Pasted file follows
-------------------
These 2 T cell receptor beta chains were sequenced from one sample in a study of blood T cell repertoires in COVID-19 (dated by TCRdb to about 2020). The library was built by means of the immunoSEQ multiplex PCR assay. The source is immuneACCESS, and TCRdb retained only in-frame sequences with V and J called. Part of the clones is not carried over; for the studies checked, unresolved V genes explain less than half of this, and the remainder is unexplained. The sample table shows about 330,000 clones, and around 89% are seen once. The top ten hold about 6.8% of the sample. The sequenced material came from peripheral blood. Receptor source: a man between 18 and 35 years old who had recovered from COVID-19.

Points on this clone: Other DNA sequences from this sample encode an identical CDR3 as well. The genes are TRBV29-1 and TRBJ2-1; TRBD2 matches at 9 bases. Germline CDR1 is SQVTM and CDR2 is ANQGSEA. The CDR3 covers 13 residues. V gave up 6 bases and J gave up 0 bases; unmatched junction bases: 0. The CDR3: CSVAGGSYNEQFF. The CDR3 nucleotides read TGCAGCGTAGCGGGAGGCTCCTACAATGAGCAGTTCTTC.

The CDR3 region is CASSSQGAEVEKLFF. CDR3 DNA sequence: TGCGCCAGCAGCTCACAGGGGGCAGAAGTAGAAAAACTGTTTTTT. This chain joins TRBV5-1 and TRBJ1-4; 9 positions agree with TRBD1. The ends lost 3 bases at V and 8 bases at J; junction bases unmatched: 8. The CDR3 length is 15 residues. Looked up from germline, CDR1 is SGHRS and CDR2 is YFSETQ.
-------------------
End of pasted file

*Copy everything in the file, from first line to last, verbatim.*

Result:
These 2 T cell receptor beta chains were sequenced from one sample in a study of blood T cell repertoires in COVID-19 (dated by TCRdb to about 2020). The library was built by means of the immunoSEQ multiplex PCR assay. The source is immuneACCESS, and TCRdb retained only in-frame sequences with V and J called. Part of the clones is not carried over; for the studies checked, unresolved V genes explain less than half of this, and the remainder is unexplained. The sample table shows about 330,000 clones, and around 89% are seen once. The top ten hold about 6.8% of the sample. The sequenced material came from peripheral blood. Receptor source: a man between 18 and 35 years old who had recovered from COVID-19.

Points on this clone: Other DNA sequences from this sample encode an identical CDR3 as well. The genes are TRBV29-1 and TRBJ2-1; TRBD2 matches at 9 bases. Germline CDR1 is SQVTM and CDR2 is ANQGSEA. The CDR3 covers 13 residues. V gave up 6 bases and J gave up 0 bases; unmatched junction bases: 0. The CDR3: CSVAGGSYNEQFF. The CDR3 nucleotides read TGCAGCGTAGCGGGAGGCTCCTACAATGAGCAGTTCTTC.

The CDR3 region is CASSSQGAEVEKLFF. CDR3 DNA sequence: TGCGCCAGCAGCTCACAGGGGGCAGAAGTAGAAAAACTGTTTTTT. This chain joins TRBV5-1 and TRBJ1-4; 9 positions agree with TRBD1. The ends lost 3 bases at V and 8 bases at J; junction bases unmatched: 8. The CDR3 length is 15 residues. Looked up from germline, CDR1 is SGHRS and CDR2 is YFSETQ.